The author, Arthur C. Call  writes about 'what it is to be a hero' and how heroes inspire. He uses the examples of Columbus and the Norsemen,and Buddha, Ralph Waldo Emerson, DaVinci and Charlemagne. Half of these example, all men, can be described as blood-thirsty criminals. Columbus committed genocide on the gentle people of Hispanola; The Norsemen (winners in the great Darwinian contest) slew the monks of Ireland; Charlemagne in the name of Christ hacked off the heads of all the pagan leadership, 7,000 I think the number is. Nice people!

If these are heroes, they are heroes with a river of blood on their hands.

My problem with promoting the positive in history, or only telling the ugly stories from the victims' point of view (ie. Residential Schools) is that we never learn that it's not only bad people who do bad things; good people do bad things too, and sometimes merely by being passive.  See McCarthyism, etc.etc.

That's such an important lesson to learn in a democracy.

But, even in my genealogy writing group, where great Canadian history is dug up every month by exploring family history, the stories got much better when the group leader suggested it's  fun when people explore the dark side of their ancestors.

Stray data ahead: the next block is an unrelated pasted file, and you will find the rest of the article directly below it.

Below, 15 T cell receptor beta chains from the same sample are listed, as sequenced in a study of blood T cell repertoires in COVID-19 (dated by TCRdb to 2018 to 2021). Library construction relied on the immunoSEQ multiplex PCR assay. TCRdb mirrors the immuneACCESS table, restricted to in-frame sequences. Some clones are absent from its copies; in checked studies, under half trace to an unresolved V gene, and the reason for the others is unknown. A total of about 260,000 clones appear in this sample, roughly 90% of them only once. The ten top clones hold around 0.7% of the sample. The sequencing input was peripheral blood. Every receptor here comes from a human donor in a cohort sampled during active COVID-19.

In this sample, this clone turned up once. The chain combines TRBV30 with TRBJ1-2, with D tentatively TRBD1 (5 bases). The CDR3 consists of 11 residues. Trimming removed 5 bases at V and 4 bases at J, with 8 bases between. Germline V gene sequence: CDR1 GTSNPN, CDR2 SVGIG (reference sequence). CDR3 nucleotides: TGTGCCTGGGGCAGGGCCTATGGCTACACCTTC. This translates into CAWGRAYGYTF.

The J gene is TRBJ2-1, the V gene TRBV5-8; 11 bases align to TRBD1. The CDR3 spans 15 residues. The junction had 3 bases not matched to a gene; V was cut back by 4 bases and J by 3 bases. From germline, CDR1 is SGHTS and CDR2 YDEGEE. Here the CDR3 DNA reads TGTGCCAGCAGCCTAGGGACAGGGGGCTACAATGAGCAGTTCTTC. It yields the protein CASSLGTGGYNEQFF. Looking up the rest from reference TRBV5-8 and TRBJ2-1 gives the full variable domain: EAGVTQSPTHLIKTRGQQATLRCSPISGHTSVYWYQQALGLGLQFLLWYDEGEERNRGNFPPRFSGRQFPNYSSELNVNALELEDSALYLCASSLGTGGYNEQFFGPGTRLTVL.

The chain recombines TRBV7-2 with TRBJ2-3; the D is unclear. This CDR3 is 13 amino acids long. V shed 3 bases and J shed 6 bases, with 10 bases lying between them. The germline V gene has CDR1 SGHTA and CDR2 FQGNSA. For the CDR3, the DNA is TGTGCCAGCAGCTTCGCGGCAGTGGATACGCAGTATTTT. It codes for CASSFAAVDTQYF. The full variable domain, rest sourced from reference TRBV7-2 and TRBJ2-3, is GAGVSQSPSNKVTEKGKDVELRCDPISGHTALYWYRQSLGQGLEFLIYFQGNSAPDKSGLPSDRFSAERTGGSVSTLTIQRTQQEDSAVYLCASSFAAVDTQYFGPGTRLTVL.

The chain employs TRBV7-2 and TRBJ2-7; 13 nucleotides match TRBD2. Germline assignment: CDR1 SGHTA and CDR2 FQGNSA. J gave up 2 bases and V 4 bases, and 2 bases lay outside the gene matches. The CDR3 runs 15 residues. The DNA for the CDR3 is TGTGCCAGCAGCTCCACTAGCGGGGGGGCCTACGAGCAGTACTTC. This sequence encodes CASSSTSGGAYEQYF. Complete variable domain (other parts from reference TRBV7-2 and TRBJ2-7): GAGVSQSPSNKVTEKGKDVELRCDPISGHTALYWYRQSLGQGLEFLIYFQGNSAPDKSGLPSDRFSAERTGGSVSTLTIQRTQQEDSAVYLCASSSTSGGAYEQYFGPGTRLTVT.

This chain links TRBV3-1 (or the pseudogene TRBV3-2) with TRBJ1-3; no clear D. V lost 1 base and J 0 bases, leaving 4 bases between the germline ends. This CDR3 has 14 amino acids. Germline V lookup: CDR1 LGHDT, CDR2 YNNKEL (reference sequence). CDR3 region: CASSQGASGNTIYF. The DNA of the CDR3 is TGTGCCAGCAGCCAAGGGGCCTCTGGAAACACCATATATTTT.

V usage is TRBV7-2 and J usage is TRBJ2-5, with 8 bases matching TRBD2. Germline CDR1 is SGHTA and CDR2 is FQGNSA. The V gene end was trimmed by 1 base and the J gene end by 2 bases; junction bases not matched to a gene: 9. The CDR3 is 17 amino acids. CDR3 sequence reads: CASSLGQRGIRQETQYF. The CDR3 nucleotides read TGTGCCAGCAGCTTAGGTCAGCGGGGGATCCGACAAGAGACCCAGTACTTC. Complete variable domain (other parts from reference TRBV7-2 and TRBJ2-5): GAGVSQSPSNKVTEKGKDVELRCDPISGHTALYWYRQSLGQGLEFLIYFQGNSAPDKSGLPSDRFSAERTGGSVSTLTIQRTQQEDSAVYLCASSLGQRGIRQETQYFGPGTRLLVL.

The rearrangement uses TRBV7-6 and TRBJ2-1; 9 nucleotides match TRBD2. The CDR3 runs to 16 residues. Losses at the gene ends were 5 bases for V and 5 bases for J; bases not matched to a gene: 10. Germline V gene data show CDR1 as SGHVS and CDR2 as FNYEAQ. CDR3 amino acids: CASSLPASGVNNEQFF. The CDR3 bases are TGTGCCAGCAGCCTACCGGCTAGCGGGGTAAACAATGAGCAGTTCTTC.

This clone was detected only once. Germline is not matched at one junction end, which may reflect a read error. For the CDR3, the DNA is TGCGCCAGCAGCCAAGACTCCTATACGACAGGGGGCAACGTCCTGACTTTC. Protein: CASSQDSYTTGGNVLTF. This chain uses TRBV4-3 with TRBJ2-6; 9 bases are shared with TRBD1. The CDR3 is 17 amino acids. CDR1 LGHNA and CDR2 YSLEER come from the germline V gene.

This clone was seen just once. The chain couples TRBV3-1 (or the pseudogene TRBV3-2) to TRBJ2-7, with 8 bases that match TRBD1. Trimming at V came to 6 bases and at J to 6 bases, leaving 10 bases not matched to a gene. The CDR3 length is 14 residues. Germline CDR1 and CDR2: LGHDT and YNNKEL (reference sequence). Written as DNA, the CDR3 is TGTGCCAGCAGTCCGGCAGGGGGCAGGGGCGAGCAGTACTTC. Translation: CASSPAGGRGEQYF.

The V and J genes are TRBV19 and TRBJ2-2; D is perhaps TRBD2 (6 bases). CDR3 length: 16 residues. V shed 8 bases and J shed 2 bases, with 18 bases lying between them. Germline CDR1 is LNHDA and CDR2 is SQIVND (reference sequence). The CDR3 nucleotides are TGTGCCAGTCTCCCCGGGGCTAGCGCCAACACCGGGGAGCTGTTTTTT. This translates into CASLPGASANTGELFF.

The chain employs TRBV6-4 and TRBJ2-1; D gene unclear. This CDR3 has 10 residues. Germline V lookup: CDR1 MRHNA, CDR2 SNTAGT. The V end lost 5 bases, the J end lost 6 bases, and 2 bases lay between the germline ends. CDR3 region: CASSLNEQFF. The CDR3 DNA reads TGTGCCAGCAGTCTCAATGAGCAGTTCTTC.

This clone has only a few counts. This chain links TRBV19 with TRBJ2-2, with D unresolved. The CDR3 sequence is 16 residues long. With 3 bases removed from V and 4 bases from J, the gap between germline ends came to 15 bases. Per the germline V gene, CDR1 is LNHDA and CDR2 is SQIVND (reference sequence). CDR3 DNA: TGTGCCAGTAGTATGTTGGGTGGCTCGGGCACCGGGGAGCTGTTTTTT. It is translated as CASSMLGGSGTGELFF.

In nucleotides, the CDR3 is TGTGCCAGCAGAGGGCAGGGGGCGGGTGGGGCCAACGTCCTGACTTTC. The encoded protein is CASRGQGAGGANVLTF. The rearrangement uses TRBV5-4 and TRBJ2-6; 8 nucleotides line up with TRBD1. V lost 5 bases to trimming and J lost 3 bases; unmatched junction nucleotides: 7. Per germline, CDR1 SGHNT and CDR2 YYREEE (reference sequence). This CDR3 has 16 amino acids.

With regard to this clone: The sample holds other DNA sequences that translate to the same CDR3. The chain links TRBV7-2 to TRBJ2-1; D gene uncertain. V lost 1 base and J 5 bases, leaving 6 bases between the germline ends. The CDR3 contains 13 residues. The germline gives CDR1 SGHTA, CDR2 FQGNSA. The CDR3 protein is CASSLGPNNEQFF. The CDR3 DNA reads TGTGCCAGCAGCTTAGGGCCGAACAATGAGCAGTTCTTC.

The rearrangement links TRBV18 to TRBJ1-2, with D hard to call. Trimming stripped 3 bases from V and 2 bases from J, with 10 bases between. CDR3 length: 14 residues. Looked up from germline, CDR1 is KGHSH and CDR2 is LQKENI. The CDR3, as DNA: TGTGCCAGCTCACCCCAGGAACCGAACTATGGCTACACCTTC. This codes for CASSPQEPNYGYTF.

If you want the good side, all you have to do is go to the obituary :) For the other, you have to do some detailed detective work.

PS: in her presentation Fine-Meyer touched upon the suffrage movement in Canada, with a pic of Emily Howard Stowe and that 'iconic' image of Christable Pankhurst and Annie Kenney holding a huge sign VOTES FOR WOMEN.

That's the second time I saw that same image used in the Canadian context, for lack of a better one from Canada. (The first time was for a feature on Women's Soccer this summer.)

I've often published an image from the Toronto World on this blog, explaining that it is the ONLY picture of Canadian suffragists marching that you will ever see. (It is from the 1913, the giant march in Washington and shows the Canadian delegation, made up of August Stowe-Gullen, Emily's daughter, and other Ontario suffragists, all older women.)